Ice-cold and in great shape: A cold kick to jolt athletes into action despite the heat
The mere thought of the Olympic Games in China next year may make athletes sweat. Despite the great heat they strive for top sports performances.
In Beijing, the first preparations are being made to cool athletes down to the right operating temperature. That such measures are actually working, was proved in a study for the first time. For a few moments, scientists from Dortmund and Münster universities put more than 50 hobby and top athletes into a cryochamber with a temperature of minus 120 degrees. The first result: icy cold temperatures does lead test athletes to stay in optimal shape. The scientists will investigate how the application can be further improved by using other cooling methods such as cooling vests, cold air appliances, crushed ice or cold showers.
During some marathon races in Rotterdam. London, Dortmund and Brilon, more than hundred runners have been treated in hospital because of hyperthermia problems this summer. With Dr. Sandra Ückert in charge, sports scientists from Dortmund and Münster (supervision: Prof. Dr. Winfried Joch) have tried to answer the question of how the short-term application of extreme cold can affect sports performance.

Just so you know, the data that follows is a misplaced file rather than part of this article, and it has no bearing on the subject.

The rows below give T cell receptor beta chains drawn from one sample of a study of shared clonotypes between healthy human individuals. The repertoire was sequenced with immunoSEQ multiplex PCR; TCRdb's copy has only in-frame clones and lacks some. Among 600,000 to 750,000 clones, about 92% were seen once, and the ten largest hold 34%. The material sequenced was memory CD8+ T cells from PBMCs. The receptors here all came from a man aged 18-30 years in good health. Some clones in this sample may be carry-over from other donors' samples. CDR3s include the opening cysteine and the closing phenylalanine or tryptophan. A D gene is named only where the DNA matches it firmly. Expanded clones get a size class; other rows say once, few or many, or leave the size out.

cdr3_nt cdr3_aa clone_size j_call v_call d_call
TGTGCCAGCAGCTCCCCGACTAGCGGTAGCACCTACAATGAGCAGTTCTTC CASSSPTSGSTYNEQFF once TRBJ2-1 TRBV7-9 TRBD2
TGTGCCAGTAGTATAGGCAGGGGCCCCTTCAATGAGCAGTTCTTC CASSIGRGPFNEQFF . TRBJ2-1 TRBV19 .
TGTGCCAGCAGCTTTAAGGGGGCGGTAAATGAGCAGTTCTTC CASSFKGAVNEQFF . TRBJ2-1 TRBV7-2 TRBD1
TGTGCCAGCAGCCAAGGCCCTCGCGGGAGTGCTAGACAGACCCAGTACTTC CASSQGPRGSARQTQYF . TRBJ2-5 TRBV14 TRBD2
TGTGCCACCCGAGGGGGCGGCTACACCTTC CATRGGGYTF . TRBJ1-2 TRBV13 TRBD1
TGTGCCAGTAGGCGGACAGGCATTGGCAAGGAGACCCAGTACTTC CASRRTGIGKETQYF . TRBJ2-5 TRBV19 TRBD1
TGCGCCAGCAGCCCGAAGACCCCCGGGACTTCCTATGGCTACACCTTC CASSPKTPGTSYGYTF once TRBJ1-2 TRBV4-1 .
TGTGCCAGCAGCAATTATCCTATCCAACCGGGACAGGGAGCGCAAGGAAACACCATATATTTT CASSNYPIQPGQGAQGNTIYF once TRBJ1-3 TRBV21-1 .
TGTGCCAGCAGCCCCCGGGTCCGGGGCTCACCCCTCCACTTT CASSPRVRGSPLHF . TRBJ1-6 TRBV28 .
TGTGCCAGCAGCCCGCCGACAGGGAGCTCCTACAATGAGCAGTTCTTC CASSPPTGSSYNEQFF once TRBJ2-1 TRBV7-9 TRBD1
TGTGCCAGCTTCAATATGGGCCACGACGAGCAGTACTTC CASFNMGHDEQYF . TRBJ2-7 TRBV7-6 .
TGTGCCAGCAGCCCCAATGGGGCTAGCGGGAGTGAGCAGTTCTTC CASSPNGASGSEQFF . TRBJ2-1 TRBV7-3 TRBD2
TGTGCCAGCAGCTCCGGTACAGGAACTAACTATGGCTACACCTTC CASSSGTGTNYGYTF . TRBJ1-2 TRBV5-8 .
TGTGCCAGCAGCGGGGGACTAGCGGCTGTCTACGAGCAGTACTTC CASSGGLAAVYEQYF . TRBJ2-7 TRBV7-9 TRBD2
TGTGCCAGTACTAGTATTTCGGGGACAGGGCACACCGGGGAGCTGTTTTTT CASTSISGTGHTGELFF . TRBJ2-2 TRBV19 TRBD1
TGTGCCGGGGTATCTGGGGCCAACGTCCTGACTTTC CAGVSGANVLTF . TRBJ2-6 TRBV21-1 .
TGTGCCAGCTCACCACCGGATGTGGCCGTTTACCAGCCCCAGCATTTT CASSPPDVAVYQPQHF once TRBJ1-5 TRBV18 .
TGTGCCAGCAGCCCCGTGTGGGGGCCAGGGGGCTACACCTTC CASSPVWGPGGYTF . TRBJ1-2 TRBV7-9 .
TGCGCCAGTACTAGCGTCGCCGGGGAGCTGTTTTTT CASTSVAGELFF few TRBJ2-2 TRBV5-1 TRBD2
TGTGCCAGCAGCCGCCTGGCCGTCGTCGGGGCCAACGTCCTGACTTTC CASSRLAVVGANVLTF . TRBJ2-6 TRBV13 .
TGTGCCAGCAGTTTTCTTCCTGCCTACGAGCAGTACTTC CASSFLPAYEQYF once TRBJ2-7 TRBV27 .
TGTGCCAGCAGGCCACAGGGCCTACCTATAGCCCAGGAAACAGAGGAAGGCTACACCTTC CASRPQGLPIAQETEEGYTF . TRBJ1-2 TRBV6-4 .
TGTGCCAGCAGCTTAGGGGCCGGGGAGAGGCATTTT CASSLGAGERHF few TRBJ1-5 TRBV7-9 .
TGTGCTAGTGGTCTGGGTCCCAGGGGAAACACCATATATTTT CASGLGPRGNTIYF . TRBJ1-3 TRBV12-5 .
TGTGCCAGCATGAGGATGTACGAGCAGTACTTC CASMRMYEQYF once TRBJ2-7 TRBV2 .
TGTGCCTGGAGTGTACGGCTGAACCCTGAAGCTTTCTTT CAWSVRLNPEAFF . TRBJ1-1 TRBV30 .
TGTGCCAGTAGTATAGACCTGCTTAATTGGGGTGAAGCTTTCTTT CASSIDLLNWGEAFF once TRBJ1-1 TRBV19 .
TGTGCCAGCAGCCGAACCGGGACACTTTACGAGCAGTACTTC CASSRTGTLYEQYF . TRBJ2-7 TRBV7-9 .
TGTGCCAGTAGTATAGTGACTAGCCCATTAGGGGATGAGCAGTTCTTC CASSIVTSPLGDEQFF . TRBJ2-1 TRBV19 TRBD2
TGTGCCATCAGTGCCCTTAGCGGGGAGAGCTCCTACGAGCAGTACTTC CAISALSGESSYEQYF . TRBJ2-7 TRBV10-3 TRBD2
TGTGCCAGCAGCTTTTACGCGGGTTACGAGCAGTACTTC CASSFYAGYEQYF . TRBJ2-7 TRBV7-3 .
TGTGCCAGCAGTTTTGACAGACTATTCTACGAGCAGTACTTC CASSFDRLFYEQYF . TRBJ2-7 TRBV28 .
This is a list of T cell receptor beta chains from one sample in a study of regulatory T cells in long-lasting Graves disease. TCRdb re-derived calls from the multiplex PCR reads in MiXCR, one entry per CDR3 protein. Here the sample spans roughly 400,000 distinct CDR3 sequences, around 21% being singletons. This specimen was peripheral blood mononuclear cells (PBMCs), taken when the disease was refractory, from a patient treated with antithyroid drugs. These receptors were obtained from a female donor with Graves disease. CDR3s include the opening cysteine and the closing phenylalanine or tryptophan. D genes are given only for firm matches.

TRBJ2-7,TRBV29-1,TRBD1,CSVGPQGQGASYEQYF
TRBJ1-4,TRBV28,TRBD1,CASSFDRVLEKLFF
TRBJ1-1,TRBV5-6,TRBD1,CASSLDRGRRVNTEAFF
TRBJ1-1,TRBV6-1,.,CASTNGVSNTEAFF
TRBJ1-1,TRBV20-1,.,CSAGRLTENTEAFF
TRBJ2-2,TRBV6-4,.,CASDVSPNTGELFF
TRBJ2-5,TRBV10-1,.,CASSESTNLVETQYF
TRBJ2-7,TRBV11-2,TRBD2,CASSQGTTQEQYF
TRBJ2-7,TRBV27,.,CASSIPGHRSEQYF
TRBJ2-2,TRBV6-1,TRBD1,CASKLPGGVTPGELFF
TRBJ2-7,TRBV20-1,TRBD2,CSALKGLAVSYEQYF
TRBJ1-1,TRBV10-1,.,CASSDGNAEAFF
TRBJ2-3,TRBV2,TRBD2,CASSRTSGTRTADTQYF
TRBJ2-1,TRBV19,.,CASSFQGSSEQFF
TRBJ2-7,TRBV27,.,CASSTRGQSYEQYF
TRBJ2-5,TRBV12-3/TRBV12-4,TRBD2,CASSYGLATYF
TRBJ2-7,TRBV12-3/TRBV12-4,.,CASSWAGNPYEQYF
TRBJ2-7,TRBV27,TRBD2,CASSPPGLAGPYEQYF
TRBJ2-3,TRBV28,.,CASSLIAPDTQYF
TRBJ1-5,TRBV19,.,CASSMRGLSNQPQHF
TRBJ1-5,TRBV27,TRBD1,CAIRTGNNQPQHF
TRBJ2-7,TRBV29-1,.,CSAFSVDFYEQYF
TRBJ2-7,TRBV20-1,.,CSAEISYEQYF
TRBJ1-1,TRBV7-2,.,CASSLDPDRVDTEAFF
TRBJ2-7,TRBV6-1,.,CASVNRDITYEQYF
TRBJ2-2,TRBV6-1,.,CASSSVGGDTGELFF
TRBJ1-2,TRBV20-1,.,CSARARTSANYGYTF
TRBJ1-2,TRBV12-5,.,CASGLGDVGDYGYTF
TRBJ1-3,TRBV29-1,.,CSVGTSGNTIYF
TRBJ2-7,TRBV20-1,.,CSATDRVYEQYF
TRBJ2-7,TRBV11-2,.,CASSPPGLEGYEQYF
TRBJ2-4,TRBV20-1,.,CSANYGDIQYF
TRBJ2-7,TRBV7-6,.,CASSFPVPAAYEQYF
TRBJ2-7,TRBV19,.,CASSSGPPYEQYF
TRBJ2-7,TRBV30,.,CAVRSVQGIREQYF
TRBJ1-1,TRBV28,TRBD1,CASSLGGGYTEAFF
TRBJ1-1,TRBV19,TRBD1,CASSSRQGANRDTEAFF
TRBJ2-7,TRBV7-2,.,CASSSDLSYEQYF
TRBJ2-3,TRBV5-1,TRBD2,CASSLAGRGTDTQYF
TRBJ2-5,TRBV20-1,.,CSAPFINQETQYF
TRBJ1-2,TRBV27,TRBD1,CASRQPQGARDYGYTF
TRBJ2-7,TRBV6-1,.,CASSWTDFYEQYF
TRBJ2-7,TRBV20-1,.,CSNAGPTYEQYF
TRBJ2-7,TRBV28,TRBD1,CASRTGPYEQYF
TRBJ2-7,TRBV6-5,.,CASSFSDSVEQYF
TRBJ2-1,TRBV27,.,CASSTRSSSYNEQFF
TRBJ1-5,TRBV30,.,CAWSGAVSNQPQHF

For this purpose, the test athletes stay in a polarium at minus 120 degree celsius for two and a half minutes, then do a endurance run at 90% of their maximum capacity. After only six months, the scientists noticed that the subjects' performance had considerably improved due to optimal blood circulation and better oxygen supply.
According to the scientists, it is not enough to get used to the heat and to compensate for water loss by drinking; warming-up is counterproductive. When exercising in an external temperature higher than 15°C, the human body sweats to sufficiently cool down. But when the body periphery is extremely cooled before exercising, the process of temperature rising is also slowed down. This both saves energy and improves performance.
The study was executed in cooperation with an Australian (AIS) and a French (CERS) research institute as well as the Universität Münster and the clinics in Sendenhorst, Vlotho and Olsberg.
Ole Luennemann | alfa
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